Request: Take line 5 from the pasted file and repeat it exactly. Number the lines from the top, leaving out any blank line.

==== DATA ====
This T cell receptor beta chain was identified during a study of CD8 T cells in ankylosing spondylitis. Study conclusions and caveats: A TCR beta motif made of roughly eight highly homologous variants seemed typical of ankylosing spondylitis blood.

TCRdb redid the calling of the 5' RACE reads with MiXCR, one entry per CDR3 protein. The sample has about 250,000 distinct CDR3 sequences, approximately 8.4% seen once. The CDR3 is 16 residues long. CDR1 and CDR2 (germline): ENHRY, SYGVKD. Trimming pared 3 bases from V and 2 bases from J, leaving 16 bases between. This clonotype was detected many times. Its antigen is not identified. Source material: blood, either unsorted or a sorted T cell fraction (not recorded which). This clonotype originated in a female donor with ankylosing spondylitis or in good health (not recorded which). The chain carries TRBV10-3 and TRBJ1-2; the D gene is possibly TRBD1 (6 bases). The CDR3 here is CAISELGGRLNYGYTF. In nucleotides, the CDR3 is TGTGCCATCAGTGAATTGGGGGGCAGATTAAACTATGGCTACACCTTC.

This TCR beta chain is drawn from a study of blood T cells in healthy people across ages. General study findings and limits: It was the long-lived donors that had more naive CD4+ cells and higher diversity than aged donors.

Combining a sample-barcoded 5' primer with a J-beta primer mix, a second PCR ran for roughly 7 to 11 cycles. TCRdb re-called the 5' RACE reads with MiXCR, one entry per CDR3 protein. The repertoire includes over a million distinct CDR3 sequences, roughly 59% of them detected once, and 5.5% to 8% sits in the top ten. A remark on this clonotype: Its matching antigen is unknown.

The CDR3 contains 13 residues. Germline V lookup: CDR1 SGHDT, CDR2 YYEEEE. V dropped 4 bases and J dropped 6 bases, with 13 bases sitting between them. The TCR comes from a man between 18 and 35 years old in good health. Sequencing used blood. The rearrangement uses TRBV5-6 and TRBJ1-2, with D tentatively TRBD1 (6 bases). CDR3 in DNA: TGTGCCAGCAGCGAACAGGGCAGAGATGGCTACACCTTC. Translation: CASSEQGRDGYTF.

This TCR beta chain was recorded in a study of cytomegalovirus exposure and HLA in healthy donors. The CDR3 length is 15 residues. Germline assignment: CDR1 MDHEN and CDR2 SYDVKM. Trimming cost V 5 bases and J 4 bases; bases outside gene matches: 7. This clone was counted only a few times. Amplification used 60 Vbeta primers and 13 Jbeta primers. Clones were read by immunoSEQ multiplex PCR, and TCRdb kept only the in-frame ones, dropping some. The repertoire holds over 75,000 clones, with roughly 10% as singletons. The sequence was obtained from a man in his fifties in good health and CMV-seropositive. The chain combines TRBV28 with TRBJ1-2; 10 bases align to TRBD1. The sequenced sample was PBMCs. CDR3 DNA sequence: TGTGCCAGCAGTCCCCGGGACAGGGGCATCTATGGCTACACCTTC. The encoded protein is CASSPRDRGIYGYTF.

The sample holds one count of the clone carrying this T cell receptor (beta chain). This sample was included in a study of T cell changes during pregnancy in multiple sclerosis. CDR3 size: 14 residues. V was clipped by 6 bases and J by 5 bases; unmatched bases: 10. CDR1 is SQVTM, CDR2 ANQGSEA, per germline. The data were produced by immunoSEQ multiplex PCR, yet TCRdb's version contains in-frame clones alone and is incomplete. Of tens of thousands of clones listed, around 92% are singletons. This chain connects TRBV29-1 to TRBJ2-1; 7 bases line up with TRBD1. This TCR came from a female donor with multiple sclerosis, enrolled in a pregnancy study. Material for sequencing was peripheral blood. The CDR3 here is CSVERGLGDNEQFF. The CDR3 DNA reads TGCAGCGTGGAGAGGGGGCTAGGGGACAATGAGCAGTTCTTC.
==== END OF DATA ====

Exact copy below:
The CDR3 contains 13 residues. Germline V lookup: CDR1 SGHDT, CDR2 YYEEEE. V dropped 4 bases and J dropped 6 bases, with 13 bases sitting between them. The TCR comes from a man between 18 and 35 years old in good health. Sequencing used blood. The rearrangement uses TRBV5-6 and TRBJ1-2, with D tentatively TRBD1 (6 bases). CDR3 in DNA: TGTGCCAGCAGCGAACAGGGCAGAGATGGCTACACCTTC. Translation: CASSEQGRDGYTF.